Seventeen people taken ill after eating infected pork in Spain

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SEVENTEEN people in Ciudad Real province and Madrid were taken ill with trichinosis after eating infected pork.

All were relatives or friends of a family that raised and clandestinely slaughtered a pig in Retuerta del Bullaque (population 1,000) in Ciudad Real.

“They didn’t comply with regulations,” said Castilla-La Mancha’s Director General for Public Health.


The family needed permission to kill the animal outside a slaughterhouse and a vet should first have taken samples to ensure that the pig was free of trichinosis.

The entire process costs around €30 but in villages where the matanza (slaughtering) is still a custom this formality is often overlooked to save money and avoid paperwork.

The parasitic infection caused diarrhoea, nausea, stomach cramps, muscle pain and fever but only one person who ate chorizos and sausages made from the infected animal required hospital treatment.

The remainder, aged between 11 and 67, recovered at home following anti-parasitic treatment to eliminate roundworms that can measure up to four millimetres.

“Trichinosis also causes very serious neurological complications and heart conditions but this is unlikely these days as patients respond well to treatment,” explained infectious diseases expert, Dr Manuel Linares.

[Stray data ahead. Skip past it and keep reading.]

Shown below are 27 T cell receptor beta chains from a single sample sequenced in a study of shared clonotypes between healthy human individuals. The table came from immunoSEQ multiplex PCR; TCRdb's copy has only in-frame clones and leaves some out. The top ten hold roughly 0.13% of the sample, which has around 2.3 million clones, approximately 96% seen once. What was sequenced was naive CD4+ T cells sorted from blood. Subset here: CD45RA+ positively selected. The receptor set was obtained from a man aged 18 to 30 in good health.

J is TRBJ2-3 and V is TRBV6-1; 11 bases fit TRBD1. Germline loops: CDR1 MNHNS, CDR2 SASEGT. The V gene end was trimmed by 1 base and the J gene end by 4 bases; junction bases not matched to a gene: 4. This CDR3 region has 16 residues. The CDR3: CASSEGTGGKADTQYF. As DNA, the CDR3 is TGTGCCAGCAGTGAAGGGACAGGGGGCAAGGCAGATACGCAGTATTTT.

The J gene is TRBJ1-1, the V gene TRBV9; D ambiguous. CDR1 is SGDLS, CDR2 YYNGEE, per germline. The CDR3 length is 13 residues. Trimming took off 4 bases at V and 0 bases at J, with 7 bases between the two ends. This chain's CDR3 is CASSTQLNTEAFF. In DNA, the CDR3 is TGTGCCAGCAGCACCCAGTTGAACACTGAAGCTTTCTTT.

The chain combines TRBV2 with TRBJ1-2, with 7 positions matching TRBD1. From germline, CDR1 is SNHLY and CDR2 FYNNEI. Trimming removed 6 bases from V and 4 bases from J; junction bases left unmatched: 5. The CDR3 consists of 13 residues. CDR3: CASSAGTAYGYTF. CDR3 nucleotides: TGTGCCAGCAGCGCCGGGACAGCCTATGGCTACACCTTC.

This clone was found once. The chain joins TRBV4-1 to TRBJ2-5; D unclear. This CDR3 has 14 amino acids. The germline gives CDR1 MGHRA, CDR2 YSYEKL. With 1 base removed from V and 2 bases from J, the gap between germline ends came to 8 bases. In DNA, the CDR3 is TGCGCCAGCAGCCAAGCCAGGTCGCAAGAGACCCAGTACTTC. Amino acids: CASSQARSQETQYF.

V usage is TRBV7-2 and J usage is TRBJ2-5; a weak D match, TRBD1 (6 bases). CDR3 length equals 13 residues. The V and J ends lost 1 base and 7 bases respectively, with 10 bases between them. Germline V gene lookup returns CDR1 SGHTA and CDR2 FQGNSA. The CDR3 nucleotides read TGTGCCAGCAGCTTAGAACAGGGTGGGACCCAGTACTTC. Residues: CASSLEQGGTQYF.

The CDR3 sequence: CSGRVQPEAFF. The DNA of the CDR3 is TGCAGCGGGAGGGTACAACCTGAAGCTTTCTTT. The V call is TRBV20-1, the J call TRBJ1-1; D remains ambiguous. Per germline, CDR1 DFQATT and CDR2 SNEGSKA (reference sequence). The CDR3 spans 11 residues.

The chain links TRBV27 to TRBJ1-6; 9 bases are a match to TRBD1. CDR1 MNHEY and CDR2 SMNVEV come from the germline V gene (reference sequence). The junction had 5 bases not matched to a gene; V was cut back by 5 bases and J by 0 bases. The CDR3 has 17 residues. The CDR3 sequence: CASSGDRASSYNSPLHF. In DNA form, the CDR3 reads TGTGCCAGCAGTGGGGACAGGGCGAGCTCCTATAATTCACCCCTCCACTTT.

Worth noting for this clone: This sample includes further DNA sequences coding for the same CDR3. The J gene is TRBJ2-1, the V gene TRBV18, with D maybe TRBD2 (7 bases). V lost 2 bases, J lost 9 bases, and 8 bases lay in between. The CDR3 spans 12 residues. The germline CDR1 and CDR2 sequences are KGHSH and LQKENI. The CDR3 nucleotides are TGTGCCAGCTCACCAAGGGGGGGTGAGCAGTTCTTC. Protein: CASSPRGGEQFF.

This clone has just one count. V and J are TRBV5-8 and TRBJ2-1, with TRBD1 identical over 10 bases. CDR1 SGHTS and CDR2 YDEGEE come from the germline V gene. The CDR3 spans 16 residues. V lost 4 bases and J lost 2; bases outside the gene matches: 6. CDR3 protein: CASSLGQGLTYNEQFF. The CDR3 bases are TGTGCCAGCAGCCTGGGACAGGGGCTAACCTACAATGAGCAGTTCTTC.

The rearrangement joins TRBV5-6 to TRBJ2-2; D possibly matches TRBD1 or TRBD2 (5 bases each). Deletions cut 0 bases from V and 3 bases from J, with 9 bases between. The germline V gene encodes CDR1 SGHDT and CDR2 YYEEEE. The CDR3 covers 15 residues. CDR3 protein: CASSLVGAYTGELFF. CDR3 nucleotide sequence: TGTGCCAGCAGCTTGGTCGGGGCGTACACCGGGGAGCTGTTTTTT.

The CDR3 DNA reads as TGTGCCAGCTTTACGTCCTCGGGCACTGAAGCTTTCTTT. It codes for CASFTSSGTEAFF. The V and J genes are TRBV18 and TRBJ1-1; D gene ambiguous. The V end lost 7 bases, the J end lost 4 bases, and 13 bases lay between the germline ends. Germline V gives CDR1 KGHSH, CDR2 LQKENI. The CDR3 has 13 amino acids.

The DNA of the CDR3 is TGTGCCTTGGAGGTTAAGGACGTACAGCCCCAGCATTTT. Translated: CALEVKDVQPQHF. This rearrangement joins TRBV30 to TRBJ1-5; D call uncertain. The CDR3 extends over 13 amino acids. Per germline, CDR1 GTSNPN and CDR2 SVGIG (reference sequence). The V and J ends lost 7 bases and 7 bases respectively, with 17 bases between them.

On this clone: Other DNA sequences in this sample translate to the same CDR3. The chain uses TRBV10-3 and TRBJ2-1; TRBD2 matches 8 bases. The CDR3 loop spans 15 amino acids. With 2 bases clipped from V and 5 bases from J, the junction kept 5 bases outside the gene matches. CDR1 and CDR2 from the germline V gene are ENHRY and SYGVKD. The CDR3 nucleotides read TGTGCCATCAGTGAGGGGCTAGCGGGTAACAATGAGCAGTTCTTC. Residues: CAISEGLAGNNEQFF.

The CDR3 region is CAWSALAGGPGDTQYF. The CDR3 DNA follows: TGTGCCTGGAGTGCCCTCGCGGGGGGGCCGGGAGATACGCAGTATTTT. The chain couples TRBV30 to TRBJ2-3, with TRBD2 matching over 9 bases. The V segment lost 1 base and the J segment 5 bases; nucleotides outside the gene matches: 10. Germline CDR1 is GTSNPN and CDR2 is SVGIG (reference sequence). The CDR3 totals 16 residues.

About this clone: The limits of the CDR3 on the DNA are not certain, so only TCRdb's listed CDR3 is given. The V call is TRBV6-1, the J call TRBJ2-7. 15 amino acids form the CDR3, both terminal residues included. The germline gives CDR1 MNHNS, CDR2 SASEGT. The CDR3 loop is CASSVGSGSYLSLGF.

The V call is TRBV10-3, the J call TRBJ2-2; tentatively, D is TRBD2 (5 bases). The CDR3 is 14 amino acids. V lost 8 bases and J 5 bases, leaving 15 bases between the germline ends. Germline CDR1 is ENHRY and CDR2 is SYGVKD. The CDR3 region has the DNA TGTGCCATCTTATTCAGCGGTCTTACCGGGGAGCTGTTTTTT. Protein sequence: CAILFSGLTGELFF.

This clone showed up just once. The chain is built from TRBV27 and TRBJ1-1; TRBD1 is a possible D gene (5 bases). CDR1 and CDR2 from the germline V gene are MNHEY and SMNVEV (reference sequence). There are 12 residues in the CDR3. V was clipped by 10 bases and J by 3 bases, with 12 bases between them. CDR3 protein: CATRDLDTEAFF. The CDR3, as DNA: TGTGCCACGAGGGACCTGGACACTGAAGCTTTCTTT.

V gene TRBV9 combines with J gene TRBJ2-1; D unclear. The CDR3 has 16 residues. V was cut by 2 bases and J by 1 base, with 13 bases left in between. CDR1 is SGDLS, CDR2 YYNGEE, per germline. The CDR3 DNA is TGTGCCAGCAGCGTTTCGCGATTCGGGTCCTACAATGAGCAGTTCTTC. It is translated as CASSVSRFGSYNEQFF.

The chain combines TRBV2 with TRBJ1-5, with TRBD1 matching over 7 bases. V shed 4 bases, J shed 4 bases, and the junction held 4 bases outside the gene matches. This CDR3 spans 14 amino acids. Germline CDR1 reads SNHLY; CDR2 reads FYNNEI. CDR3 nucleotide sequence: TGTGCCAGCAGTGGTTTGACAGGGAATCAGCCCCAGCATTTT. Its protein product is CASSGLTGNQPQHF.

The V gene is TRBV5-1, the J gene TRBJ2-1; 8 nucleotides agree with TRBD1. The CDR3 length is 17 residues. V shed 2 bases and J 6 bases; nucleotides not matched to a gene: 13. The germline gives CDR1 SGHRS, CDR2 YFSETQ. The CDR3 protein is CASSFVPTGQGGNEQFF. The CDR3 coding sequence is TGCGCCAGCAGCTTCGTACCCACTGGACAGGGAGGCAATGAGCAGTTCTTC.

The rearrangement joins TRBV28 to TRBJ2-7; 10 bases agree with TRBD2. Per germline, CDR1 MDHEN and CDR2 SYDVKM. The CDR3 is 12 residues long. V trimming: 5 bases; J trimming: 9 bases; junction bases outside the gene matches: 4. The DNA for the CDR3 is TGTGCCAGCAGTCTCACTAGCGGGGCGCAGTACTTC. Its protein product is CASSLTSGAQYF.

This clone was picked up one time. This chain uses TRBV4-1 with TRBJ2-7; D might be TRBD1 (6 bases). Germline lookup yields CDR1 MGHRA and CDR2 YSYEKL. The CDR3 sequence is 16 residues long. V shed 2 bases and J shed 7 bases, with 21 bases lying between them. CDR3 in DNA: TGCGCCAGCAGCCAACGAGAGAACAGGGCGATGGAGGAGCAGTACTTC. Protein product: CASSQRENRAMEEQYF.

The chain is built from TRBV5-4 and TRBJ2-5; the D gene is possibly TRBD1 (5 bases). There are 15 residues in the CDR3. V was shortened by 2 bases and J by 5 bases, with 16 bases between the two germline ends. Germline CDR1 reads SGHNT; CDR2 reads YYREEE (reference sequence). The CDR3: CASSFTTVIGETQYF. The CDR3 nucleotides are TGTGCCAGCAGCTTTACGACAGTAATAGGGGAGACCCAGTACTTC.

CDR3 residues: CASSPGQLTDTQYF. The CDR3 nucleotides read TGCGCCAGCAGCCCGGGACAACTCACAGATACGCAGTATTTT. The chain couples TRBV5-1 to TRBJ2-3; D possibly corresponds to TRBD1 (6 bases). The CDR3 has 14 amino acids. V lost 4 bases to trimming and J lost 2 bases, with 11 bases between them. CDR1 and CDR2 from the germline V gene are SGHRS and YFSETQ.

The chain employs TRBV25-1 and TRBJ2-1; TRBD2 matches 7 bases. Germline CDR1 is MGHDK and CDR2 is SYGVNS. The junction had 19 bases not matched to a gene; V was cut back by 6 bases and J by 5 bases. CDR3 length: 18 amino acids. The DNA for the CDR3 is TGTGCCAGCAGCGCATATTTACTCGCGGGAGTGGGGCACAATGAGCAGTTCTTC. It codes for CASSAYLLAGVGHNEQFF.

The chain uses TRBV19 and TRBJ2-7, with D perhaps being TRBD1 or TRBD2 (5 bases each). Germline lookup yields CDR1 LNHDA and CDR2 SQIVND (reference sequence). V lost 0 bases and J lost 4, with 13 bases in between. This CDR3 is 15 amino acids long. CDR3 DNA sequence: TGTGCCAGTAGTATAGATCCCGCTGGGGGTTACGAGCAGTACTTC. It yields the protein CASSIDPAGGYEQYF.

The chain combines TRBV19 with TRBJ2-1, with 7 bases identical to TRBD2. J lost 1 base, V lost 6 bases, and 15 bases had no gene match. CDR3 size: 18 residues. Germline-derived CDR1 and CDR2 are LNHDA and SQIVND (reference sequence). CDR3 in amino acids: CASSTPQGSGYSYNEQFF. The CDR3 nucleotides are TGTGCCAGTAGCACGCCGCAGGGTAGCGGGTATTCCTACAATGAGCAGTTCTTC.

This was the worst trichinosis outbreak since 2012 although there are usually one or two cases each year, generally in hunters who have eaten wild boar.

Linda came to Spain to live when she was 24, just over 52 years ago, and her husband is Spanish. She began writing for English-language local newspapers in the mid-1970s and hasn’t stopped since! She leads a Spanish life, which she believes is vital when conveying the news to English-speaking residents, and along the way she produced two editions of Expand Your Spanish, helping English-speakers to enlarge their knowledge of the language. She was excited to be in at the birth of the Euro Weekly News in 1999 and is still passionately writing for the paper 22 years later.


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